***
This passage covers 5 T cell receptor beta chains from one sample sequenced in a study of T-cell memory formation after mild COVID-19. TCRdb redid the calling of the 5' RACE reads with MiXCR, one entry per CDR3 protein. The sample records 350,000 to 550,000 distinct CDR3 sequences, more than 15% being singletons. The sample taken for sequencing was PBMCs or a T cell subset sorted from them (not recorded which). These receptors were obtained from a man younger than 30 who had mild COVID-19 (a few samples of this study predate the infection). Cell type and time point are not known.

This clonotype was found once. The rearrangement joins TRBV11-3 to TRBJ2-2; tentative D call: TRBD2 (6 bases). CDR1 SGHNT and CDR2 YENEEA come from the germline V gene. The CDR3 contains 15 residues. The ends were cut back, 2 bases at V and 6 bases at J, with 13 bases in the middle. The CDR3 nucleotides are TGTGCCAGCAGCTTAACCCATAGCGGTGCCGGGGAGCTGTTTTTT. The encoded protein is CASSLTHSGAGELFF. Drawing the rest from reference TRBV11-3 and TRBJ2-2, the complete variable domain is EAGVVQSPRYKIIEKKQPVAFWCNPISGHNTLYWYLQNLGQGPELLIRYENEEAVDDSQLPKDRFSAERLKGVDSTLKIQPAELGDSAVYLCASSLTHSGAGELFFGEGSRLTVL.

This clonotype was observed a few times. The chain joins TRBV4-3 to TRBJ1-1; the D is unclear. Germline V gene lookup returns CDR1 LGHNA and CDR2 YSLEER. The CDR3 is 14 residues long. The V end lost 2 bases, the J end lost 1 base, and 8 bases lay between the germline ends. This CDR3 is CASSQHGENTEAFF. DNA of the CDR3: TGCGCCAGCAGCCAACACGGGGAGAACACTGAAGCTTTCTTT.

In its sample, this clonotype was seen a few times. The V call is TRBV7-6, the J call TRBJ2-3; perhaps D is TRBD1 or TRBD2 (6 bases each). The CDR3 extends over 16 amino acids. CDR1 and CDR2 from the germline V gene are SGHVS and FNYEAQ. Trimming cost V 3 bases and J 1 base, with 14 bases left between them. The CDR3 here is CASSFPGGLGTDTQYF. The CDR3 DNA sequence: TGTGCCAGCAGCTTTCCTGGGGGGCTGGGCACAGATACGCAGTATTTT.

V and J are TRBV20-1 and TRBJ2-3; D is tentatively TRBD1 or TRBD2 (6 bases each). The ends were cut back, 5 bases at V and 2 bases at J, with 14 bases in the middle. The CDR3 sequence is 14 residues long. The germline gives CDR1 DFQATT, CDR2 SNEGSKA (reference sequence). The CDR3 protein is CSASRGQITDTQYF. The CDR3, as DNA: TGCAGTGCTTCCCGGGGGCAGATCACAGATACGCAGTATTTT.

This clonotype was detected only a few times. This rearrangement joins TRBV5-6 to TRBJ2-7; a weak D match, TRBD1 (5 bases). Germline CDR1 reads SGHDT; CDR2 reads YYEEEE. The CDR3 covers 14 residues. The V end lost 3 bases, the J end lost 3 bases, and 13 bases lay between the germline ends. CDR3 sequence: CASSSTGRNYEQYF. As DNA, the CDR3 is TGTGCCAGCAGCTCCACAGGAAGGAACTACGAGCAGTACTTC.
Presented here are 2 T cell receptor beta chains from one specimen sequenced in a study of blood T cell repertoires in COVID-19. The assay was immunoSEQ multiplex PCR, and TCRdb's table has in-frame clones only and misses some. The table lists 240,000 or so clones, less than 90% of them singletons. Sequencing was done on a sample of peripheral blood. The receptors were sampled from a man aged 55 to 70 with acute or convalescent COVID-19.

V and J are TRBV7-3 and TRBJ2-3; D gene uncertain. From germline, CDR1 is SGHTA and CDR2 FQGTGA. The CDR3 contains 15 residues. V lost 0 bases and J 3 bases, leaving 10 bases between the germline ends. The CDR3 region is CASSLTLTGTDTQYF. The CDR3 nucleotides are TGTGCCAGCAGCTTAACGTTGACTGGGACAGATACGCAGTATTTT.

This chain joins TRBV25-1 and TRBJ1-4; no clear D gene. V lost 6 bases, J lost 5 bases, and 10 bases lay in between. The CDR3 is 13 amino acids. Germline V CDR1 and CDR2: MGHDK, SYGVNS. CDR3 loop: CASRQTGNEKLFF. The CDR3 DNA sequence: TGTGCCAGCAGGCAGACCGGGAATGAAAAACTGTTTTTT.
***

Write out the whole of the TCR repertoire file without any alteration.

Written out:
This passage covers 5 T cell receptor beta chains from one sample sequenced in a study of T-cell memory formation after mild COVID-19. TCRdb redid the calling of the 5' RACE reads with MiXCR, one entry per CDR3 protein. The sample records 350,000 to 550,000 distinct CDR3 sequences, more than 15% being singletons. The sample taken for sequencing was PBMCs or a T cell subset sorted from them (not recorded which). These receptors were obtained from a man younger than 30 who had mild COVID-19 (a few samples of this study predate the infection). Cell type and time point are not known.

This clonotype was found once. The rearrangement joins TRBV11-3 to TRBJ2-2; tentative D call: TRBD2 (6 bases). CDR1 SGHNT and CDR2 YENEEA come from the germline V gene. The CDR3 contains 15 residues. The ends were cut back, 2 bases at V and 6 bases at J, with 13 bases in the middle. The CDR3 nucleotides are TGTGCCAGCAGCTTAACCCATAGCGGTGCCGGGGAGCTGTTTTTT. The encoded protein is CASSLTHSGAGELFF. Drawing the rest from reference TRBV11-3 and TRBJ2-2, the complete variable domain is EAGVVQSPRYKIIEKKQPVAFWCNPISGHNTLYWYLQNLGQGPELLIRYENEEAVDDSQLPKDRFSAERLKGVDSTLKIQPAELGDSAVYLCASSLTHSGAGELFFGEGSRLTVL.

This clonotype was observed a few times. The chain joins TRBV4-3 to TRBJ1-1; the D is unclear. Germline V gene lookup returns CDR1 LGHNA and CDR2 YSLEER. The CDR3 is 14 residues long. The V end lost 2 bases, the J end lost 1 base, and 8 bases lay between the germline ends. This CDR3 is CASSQHGENTEAFF. DNA of the CDR3: TGCGCCAGCAGCCAACACGGGGAGAACACTGAAGCTTTCTTT.

In its sample, this clonotype was seen a few times. The V call is TRBV7-6, the J call TRBJ2-3; perhaps D is TRBD1 or TRBD2 (6 bases each). The CDR3 extends over 16 amino acids. CDR1 and CDR2 from the germline V gene are SGHVS and FNYEAQ. Trimming cost V 3 bases and J 1 base, with 14 bases left between them. The CDR3 here is CASSFPGGLGTDTQYF. The CDR3 DNA sequence: TGTGCCAGCAGCTTTCCTGGGGGGCTGGGCACAGATACGCAGTATTTT.

V and J are TRBV20-1 and TRBJ2-3; D is tentatively TRBD1 or TRBD2 (6 bases each). The ends were cut back, 5 bases at V and 2 bases at J, with 14 bases in the middle. The CDR3 sequence is 14 residues long. The germline gives CDR1 DFQATT, CDR2 SNEGSKA (reference sequence). The CDR3 protein is CSASRGQITDTQYF. The CDR3, as DNA: TGCAGTGCTTCCCGGGGGCAGATCACAGATACGCAGTATTTT.

This clonotype was detected only a few times. This rearrangement joins TRBV5-6 to TRBJ2-7; a weak D match, TRBD1 (5 bases). Germline CDR1 reads SGHDT; CDR2 reads YYEEEE. The CDR3 covers 14 residues. The V end lost 3 bases, the J end lost 3 bases, and 13 bases lay between the germline ends. CDR3 sequence: CASSSTGRNYEQYF. As DNA, the CDR3 is TGTGCCAGCAGCTCCACAGGAAGGAACTACGAGCAGTACTTC.
Presented here are 2 T cell receptor beta chains from one specimen sequenced in a study of blood T cell repertoires in COVID-19. The assay was immunoSEQ multiplex PCR, and TCRdb's table has in-frame clones only and misses some. The table lists 240,000 or so clones, less than 90% of them singletons. Sequencing was done on a sample of peripheral blood. The receptors were sampled from a man aged 55 to 70 with acute or convalescent COVID-19.

V and J are TRBV7-3 and TRBJ2-3; D gene uncertain. From germline, CDR1 is SGHTA and CDR2 FQGTGA. The CDR3 contains 15 residues. V lost 0 bases and J 3 bases, leaving 10 bases between the germline ends. The CDR3 region is CASSLTLTGTDTQYF. The CDR3 nucleotides are TGTGCCAGCAGCTTAACGTTGACTGGGACAGATACGCAGTATTTT.

This chain joins TRBV25-1 and TRBJ1-4; no clear D gene. V lost 6 bases, J lost 5 bases, and 10 bases lay in between. The CDR3 is 13 amino acids. Germline V CDR1 and CDR2: MGHDK, SYGVNS. CDR3 loop: CASRQTGNEKLFF. The CDR3 DNA sequence: TGTGCCAGCAGGCAGACCGGGAATGAAAAACTGTTTTTT.